(April 2021) – Athabasca University (AU) learner Melissa Stevenson was the October 2020 featured nurse of the Indigenous Nurses Association of Canada Nominate a Nurse or Midwife Campaign and is nearing completion of her Master of Nursing degree.
Her first spirit name is Bright Shining Star, which perfectly encompasses the impact she has on the nursing community and reclaiming her Indigenous identity.
Melissa is a Registered Nurse and Waashkeshuyaan Unit Coordinator at Anishnawbe Health in Toronto, Ontario – an accredited Indigenous organization using traditional healing methods within a multi-disciplinary health care model. She has been working in health care for over 16 years, with the last 10 years working as a Registered Nurse in Treaty 13 area, Toronto, ON.
Beginning her studies with AU in 2017, Melissa has been working towards earning her Master of Nursing (MN). She is nearing completion of her thesis entitled “Anishnaabek naanadagin: Examining the role of a traditional healer within an intradisciplinary model of diabetes care.”
Melissa explained that Anishnaabek naanadagin means “to help the people,” which relates to how her thesis looks at how traditional healing can help the community with their on-going diabetes care. She hopes to defend her thesis and complete the program to earn her MN in early 2021.
“They always say, especially with a thesis, you want to find something that you want to ask a few more questions about,” said Stevenson.
“This was a great opportunity for me to meet with clients and ask them about what they thought their role was and also, for me to work with the traditional healers and ask them about their thoughts of how that all comes together.”
Discovering her roots
Raised in Newfoundland, away from her family and her cultural roots in Manitoba, Melissa has committed her career to being an advocate for Indigenous health.
“I reclaimed our teachings and integrate them back into health. About a year and a half into my program, I was gifted a sweat lodge ceremony. I started running sweat lodges for our community here at Anishnawbe Health. I was gifted a pipe and given an opportunity to pray with the community in that capacity,” she said.
“In 7 years of working on how to integrate traditional ways of knowing into my practice, I was gifted ceremony which gave me the opportunity to give back to my community. I was given the opportunity to reclaim parts of who we were always meant to be and re-integrate our teachings into our everyday life.”
Melissa has put considerable effort into learning about her Indigenous culture and has gone on a spiritual journey with Traditional Healers and into sweat lodges, which helped confirm her research and expanded her understanding of her people and history.
“A big part of my story is that I grew up off reserve my entire life – grew up away from family and culture. I grew up in Newfoundland, but when I got older and moved out on my own, I moved to Toronto. I found this organization that served the Indigenous community and got to re-learn culture from healers there. It was almost like I was given the opportunity to reclaim these teachings and my culture. And share it with my kids,” she said.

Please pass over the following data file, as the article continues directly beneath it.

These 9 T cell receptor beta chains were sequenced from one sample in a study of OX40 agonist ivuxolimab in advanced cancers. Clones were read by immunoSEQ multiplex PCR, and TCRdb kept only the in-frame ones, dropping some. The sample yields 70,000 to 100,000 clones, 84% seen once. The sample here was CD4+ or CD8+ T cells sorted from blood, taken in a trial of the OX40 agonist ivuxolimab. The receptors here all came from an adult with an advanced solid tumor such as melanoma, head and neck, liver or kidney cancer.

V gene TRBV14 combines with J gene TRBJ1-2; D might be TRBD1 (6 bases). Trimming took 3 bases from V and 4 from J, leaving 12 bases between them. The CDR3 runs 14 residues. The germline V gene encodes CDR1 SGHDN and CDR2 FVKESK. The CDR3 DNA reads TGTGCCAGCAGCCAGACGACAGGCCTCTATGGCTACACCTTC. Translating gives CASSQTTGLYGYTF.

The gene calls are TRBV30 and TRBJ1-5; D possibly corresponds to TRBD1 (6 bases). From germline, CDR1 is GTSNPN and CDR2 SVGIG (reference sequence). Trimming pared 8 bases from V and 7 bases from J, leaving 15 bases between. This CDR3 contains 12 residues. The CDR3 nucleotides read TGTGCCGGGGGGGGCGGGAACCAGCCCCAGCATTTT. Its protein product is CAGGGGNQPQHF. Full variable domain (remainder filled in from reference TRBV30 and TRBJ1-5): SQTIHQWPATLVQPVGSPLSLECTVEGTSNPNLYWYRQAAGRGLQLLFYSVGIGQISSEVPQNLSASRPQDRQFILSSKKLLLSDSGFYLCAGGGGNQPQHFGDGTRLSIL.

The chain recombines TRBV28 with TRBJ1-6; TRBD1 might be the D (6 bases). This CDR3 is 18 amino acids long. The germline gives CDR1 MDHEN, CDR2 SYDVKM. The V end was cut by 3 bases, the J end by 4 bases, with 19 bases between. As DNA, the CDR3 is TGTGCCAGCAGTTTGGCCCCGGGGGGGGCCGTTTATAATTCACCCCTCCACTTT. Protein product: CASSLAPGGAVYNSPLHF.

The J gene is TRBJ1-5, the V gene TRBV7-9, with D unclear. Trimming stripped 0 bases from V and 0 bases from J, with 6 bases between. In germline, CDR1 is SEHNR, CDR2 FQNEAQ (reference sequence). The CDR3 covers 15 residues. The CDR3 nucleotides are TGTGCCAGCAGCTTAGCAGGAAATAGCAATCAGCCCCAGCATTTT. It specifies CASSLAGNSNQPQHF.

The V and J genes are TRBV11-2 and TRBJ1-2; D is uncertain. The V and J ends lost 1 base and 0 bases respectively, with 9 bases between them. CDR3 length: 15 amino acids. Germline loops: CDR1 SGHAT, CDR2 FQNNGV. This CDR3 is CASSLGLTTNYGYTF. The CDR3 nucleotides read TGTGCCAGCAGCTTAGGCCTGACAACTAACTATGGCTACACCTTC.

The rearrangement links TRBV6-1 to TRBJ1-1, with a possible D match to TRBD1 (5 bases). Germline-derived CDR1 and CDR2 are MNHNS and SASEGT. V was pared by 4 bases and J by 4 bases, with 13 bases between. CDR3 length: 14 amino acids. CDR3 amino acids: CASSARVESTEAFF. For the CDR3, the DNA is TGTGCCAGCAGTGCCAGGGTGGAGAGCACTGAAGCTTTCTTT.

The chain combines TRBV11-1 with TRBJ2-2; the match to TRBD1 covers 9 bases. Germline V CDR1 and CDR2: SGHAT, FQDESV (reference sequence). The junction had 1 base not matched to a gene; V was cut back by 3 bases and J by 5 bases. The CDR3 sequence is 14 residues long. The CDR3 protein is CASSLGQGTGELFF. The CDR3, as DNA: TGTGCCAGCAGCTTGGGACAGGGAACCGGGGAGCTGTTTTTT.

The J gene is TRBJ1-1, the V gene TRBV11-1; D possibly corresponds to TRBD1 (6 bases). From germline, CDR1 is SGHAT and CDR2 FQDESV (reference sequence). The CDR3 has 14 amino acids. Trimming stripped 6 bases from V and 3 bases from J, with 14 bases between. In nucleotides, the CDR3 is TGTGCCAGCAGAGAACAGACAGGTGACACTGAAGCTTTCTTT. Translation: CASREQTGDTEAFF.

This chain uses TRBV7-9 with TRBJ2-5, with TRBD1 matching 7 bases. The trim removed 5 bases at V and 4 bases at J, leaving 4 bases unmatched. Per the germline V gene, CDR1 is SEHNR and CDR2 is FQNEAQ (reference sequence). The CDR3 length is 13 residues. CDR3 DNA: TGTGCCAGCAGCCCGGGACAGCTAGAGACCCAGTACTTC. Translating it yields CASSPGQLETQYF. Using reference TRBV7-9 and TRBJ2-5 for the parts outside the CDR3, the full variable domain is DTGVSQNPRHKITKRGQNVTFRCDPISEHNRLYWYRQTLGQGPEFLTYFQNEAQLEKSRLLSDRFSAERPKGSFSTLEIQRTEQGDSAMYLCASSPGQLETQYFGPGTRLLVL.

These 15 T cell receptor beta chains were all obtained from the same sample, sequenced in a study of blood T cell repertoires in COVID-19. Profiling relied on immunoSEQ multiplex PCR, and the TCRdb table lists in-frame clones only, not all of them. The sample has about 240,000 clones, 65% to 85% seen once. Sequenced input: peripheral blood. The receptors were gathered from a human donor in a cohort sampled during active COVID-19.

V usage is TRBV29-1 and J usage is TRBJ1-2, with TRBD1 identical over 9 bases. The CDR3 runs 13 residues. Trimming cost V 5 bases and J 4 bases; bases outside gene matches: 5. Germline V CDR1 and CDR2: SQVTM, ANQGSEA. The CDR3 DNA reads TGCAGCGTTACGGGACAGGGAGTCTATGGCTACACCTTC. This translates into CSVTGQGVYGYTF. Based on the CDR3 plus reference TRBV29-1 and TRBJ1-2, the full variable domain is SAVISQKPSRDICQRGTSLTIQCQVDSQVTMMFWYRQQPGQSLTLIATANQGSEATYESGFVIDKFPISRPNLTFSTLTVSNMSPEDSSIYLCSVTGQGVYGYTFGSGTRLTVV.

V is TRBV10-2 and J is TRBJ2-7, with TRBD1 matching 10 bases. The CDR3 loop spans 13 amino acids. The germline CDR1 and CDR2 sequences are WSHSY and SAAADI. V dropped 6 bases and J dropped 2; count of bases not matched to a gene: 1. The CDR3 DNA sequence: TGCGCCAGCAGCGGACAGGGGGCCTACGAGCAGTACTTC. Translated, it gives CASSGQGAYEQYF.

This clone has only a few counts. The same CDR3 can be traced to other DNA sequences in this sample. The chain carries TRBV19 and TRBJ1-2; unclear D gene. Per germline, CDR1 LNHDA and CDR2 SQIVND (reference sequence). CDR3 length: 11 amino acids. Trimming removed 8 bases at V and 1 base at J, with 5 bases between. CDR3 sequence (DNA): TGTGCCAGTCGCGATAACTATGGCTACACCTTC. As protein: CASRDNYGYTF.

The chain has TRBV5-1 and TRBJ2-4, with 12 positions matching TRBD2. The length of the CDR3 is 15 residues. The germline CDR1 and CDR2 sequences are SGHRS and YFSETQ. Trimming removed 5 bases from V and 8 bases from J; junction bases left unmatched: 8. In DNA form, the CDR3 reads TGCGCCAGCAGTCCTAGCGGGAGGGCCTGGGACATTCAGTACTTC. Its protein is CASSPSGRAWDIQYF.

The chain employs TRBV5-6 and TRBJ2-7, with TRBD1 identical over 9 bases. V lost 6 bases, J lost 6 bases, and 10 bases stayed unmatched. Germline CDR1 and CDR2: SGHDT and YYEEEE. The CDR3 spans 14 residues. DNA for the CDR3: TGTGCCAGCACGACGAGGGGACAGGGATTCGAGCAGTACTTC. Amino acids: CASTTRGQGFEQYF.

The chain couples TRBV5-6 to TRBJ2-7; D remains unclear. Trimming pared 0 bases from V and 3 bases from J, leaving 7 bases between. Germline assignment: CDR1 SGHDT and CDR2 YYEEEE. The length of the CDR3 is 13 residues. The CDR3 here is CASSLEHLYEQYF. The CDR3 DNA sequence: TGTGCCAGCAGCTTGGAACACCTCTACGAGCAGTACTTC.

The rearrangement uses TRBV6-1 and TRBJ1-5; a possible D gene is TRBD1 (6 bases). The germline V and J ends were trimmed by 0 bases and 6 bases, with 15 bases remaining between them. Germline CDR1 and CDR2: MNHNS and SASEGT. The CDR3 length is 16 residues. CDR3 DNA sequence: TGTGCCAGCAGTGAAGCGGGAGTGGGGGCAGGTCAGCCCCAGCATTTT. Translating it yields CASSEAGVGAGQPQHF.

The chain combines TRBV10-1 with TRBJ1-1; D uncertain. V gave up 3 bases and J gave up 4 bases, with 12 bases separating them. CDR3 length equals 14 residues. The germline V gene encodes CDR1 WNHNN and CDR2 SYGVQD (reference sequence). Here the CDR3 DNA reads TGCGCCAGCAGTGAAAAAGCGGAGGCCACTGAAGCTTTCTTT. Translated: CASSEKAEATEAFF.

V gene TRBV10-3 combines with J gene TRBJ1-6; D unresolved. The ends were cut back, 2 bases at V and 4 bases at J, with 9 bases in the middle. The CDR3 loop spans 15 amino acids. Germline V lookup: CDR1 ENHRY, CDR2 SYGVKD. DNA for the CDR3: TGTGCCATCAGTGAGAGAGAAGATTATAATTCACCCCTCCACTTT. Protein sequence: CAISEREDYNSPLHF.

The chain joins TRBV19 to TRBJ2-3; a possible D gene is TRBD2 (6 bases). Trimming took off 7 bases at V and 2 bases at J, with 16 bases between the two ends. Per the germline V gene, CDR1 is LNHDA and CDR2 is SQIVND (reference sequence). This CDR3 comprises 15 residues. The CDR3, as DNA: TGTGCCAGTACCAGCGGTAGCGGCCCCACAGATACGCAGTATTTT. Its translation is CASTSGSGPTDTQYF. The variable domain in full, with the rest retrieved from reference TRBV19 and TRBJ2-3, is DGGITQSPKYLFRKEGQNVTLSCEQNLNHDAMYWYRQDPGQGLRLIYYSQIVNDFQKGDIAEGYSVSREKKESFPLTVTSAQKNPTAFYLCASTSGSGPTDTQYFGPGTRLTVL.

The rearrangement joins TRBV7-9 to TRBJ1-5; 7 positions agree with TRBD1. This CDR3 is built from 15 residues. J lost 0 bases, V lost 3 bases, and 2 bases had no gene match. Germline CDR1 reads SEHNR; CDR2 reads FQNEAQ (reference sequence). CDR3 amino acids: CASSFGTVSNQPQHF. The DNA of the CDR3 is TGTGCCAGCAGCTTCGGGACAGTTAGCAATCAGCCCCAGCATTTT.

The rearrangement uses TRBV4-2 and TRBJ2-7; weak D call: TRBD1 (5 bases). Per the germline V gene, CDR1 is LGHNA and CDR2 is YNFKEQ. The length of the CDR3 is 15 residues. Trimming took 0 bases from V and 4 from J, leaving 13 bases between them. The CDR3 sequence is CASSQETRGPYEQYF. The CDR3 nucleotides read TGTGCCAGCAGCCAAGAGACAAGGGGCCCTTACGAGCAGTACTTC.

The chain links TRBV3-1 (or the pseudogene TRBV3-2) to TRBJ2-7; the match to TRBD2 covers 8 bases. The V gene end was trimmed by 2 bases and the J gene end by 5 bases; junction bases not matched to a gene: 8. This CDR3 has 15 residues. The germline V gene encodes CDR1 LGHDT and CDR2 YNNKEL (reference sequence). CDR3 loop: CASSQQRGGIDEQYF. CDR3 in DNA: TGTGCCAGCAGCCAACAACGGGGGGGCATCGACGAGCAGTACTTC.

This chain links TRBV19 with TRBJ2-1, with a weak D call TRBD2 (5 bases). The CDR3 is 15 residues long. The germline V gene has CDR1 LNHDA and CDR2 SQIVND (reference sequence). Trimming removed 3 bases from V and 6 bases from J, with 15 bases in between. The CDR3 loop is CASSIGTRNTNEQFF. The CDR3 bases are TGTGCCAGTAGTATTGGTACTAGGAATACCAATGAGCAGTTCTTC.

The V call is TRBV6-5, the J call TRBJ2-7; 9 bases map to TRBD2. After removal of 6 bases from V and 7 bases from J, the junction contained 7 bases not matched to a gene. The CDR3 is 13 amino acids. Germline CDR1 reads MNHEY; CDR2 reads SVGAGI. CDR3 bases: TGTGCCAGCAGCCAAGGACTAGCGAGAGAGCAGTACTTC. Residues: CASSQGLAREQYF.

Finding a balance
When asked how she balances being a mother, a registered nurse and working on her masters, Melissa had some wonderful insights.
“Three things: community, family and self. I’m a mother and mothers put ourselves last all the time. I don’t know if I’d call it balance, but I get it done in the way that I get it done. It’s really about navigating,” she said.
“That’s what I appreciate about AU, with it being an online school and being considerate about how different things can come up in life. Life is life and you can’t change that. I want to do this and pursue this education and it’s worked well to allow me to work and provide for my family, and balance family and schoolwork. I wouldn’t have been able to do it any other way.”
Understanding her spirit names
And, while Melissa has proven to be a shining star in many facets of her life and career, she admits that she hasn’t always understood why that spirit name was given to her. She didn’t understand the connection to the name and her spirit.
“I remember I went to another healer and when he reaffirmed that my name was ‘Bright Shining Star.’ I said that I don’t get it. I don’t understand this name, and so he told me there was second name for me – Red Thunderbird, which I understood,” she said.
“I still use both, but I think my work at Athabasca University has helped me understand what that other name meant. The name Bright Shining Star, I get now. I really do, and I think half of it has been my work that I’ve done while trying to figure out how I operate in in other systems, but still maintaining my spiritual ways of knowing and my integrity or maintaining who I am through and through.”
To learn more about how the Master of Nursing program at Athabasca University can work with your life, visit the program website.
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